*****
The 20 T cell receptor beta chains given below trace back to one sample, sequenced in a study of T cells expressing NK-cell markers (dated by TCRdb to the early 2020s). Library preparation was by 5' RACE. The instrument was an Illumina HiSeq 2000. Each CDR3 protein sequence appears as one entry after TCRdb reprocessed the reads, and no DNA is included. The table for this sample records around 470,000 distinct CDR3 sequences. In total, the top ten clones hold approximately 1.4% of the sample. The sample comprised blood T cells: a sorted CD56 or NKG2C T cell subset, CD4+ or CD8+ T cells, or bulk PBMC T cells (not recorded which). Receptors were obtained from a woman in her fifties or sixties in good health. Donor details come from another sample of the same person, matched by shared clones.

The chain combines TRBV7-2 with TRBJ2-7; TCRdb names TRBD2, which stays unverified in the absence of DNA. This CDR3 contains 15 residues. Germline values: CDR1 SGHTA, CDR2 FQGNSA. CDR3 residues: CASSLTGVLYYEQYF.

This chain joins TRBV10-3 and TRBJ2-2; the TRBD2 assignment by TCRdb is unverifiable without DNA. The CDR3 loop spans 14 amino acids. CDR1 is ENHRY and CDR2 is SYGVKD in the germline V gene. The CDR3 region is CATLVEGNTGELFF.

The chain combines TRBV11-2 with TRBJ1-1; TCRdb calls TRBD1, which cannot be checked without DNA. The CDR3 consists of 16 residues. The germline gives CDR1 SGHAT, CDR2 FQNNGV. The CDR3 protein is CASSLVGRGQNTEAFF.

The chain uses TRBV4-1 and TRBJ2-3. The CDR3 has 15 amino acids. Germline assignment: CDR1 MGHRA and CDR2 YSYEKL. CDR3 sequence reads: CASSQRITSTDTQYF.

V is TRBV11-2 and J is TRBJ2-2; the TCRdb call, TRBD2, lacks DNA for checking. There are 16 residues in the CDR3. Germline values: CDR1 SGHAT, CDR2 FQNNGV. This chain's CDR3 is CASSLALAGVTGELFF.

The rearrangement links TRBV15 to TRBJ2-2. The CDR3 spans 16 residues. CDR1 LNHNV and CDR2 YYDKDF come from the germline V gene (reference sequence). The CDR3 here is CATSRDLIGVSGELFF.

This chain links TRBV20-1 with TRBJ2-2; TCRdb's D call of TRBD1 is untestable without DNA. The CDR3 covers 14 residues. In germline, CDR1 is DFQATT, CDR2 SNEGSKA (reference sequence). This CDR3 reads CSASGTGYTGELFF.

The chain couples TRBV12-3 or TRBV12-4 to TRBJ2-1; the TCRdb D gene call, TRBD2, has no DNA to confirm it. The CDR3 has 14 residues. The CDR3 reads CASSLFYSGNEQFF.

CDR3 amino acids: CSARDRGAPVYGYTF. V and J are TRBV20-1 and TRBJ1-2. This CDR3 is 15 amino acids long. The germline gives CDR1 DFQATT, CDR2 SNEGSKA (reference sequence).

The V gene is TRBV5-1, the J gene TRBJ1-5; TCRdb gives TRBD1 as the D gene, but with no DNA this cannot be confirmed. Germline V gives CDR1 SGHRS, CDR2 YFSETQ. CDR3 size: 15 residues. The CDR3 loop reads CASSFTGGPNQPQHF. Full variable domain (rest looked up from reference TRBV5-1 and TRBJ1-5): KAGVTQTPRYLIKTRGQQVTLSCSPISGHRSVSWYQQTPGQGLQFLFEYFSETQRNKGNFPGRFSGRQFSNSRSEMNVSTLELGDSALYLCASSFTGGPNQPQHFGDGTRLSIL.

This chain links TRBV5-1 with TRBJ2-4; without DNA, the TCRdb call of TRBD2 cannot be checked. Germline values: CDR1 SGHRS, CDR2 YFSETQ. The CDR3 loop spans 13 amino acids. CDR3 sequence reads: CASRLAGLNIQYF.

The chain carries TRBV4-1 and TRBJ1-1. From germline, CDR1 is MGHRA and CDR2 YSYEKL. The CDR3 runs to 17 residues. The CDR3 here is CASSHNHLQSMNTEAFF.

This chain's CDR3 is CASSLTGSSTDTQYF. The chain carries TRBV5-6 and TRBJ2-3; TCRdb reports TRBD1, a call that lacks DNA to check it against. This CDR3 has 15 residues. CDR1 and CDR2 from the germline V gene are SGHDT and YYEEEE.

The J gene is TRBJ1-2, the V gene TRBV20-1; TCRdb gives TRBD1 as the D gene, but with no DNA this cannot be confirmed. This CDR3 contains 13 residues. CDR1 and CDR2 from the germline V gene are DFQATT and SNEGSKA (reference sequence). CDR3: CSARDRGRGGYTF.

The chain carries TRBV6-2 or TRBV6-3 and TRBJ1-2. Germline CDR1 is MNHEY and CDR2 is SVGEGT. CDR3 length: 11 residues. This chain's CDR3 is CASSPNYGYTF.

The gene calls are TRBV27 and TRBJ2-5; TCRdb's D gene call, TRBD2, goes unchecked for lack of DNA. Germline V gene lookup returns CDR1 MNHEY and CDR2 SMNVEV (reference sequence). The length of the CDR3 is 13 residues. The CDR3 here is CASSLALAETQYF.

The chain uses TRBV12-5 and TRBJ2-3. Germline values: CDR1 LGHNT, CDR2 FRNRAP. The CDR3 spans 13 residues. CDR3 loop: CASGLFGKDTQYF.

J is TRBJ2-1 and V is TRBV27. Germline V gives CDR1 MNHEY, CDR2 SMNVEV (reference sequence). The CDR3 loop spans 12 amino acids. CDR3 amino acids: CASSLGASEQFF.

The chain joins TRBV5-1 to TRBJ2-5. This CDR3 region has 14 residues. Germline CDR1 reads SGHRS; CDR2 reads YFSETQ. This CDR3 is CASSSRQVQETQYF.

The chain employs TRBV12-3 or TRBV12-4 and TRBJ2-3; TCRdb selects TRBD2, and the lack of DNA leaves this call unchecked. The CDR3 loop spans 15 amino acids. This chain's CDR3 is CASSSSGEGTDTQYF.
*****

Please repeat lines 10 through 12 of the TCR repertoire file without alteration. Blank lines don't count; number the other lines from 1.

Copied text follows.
CDR3 amino acids: CSARDRGAPVYGYTF. V and J are TRBV20-1 and TRBJ1-2. This CDR3 is 15 amino acids long. The germline gives CDR1 DFQATT, CDR2 SNEGSKA (reference sequence).

The V gene is TRBV5-1, the J gene TRBJ1-5; TCRdb gives TRBD1 as the D gene, but with no DNA this cannot be confirmed. Germline V gives CDR1 SGHRS, CDR2 YFSETQ. CDR3 size: 15 residues. The CDR3 loop reads CASSFTGGPNQPQHF. Full variable domain (rest looked up from reference TRBV5-1 and TRBJ1-5): KAGVTQTPRYLIKTRGQQVTLSCSPISGHRSVSWYQQTPGQGLQFLFEYFSETQRNKGNFPGRFSGRQFSNSRSEMNVSTLELGDSALYLCASSFTGGPNQPQHFGDGTRLSIL.

This chain links TRBV5-1 with TRBJ2-4; without DNA, the TCRdb call of TRBD2 cannot be checked. Germline values: CDR1 SGHRS, CDR2 YFSETQ. The CDR3 loop spans 13 amino acids. CDR3 sequence reads: CASRLAGLNIQYF.